But Gremmar bequeaths a truly religious soul to her family. Sunday afternoon at home presided over by Milton — the erstwhile preacher Edwards’ son — turns into an animated Bible reading and gospel singing revival meeting led by the charismatic Reverend Mosely (Harvy Blanks).

“I have walked the straight and narrow path, ignored temptation along the way,” Gremmar shouts, as in flashbacks she thinks about her lovers. There is no contradiction. Leslie Lee says the play is semi-autobiographical, inspired by his own conflicted feelings toward his grandmother, who had children by several men.

This season, New York’s Signature Theatre, which focuses on particular playwrights or groups of playwrights, is highlighting the NEC. The other works in its series will be “Home” (1979) by Samm-Art Williams, about a man who leaves his family’s farm in North Carolina in the 1950’s to seek refuge and prosperity in the North. He moves from adolescence to adulthood through the Vietnam War and Civil Rights eras.

“Zooman and the Sign” (1980) by Charles Fuller is about the effect of violence on a family and community. The family is terrorised by the violent Zooman, while the neighbours refuse to act.

Charles Weldon, a singer in “Hair” and other musicals, became an actor member of the NEC in 1970 and was named artistic director in 2004. He says that support for black theatre waned in the late 1980s — the Ronald Reagan years — when money for the arts was cut. The big white theatres had better access and money to lobby and got the bulk of the grants.

Ironically, a funding requirement for diversity had a negative effect on the NEC. Weldon said it caused the major nonprofit companies to do one black play a season, generally in February — Black History Month.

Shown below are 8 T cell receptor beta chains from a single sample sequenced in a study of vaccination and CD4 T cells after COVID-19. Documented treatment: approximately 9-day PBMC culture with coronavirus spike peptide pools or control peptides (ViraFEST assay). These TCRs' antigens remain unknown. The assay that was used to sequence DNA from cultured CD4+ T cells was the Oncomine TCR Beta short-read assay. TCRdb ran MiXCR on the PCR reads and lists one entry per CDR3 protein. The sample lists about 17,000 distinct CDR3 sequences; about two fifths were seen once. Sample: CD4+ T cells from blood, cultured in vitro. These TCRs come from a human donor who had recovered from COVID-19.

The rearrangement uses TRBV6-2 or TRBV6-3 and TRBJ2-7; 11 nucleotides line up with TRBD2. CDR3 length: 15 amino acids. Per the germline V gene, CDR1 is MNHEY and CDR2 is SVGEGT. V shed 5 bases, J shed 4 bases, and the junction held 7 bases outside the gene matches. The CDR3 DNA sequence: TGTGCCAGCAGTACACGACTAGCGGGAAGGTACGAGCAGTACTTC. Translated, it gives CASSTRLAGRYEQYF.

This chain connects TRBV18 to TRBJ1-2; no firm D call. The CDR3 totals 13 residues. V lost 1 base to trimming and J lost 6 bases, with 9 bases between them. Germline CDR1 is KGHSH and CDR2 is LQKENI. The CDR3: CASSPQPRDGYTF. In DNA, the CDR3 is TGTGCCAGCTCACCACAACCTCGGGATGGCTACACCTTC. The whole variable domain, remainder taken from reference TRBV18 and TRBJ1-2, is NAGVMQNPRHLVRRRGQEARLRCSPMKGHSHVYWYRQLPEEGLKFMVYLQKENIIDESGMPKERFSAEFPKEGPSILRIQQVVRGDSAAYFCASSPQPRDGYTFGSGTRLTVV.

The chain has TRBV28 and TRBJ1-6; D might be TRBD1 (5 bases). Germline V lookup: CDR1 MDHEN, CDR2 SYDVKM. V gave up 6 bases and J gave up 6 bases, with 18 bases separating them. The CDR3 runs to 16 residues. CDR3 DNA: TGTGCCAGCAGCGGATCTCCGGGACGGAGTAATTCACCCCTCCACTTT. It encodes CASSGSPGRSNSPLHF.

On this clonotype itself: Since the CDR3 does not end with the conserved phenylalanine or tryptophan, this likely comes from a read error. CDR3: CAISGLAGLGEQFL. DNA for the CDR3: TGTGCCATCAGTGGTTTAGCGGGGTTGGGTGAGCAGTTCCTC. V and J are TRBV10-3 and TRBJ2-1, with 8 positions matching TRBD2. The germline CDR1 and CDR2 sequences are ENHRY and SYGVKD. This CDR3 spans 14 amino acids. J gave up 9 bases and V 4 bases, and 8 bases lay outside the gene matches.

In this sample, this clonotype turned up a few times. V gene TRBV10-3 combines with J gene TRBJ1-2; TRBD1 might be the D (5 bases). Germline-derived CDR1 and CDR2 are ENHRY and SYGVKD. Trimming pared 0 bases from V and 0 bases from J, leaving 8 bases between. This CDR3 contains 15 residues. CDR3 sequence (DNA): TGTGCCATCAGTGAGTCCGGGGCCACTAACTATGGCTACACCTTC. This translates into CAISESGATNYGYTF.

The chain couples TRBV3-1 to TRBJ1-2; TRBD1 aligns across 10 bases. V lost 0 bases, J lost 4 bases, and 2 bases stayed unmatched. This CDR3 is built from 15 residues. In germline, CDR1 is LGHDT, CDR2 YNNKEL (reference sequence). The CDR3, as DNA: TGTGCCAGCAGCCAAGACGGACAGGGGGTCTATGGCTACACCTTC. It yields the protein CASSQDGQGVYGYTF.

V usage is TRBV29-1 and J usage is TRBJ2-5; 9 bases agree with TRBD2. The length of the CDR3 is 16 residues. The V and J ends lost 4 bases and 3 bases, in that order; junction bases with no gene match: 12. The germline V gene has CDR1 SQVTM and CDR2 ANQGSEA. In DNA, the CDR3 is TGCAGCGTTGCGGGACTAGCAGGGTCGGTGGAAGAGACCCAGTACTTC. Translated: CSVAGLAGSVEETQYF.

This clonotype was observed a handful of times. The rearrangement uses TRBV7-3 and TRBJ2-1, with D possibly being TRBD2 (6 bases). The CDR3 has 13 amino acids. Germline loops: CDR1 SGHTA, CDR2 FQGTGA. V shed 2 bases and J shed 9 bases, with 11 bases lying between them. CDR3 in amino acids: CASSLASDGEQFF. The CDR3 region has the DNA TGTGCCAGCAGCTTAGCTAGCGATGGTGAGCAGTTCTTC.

He told IPS, “The joke among black actors was if you don’t work in February, you shouldn’t be in this business. I’m sure they thought they were doing the right thing, but it took money from black theatre, which fell by the wayside. In the early 1990s, the NEC totally ran out of money.”

But white theatres doing occasional black plays didn’t end the need for the NEC, Weldon said. “The big theatres do just one black piece a season or they cast a black actor in a white role,” he explained. And they don’t provide a home to new young black writers.

Now Weldon sees a black theatre revival. The NEC belongs to a coalition of 15 black theatres in New York. Weldon said, “Plays come into my theatre every day, young writers coming out of college who give me plays.” This season at the Signature Theatre, audiences will see works that highlight the best of what U.S. black theatre has produced.

Article on IPS site.

Friday, October 17, 2008

The Singer Who Defied Nigeria’s Generals

Filed under: Human Rights,Theater — Lucy Komisar @ 12:50 pm

By Lucy Komisar
Inter Press Service (IPS) Sept 27, 2008

The scene is 1977 in Lagos, Nigeria. Film projections show people racing frantically to escape the thousand troops who have surrounded and invaded Kalakuta, the communal living space and recording studio of musician-songwriter, Fela Anikulapo Kuti.

Sahr Ngaujah as Fela, photo Monique Carboni

In a handful of years, Fela had become a worldwide music phenomenon and trenchant political critic of the regime. On stage, Fela, portrayed with intensity and attitude by the dynamic Sahr Ngaujah, recounts how soldiers rape and beat people in the compound and how they murder his 82-year-old mother by throwing her from a second-story window.

How could the songs of one man be deemed such a political threat that the president, Gen. Olusegun Obasanjo, seeks to destroy him so brutally?

“FELA!”, a stunning U.S. musical theatre piece premiering in New York, tells the story using Fela’s own radical lyrics set to the Afrobeat he created out of jazz, African rhythms, funk and reggae. The play is a stirring musical indictment of decades of misrule by Nigeria’s thuggish military dictators.Sahr Ngaujah as Fela, with dancers, photo Monique Carboni

It was written by Jim Lewis and Bill T. Jones, who also directed and choreographed. Much of the text is authentic, coming from published interviews.

The theatrical device is Fela’s look back at his life as he performs at a final concert at his Africa Shrine club after his mother’s death. Troops are massed outside the large corrugated tin structure. A backdrop of green glass is set off by strings of red, blue and yellow lights. Drums and horns explode.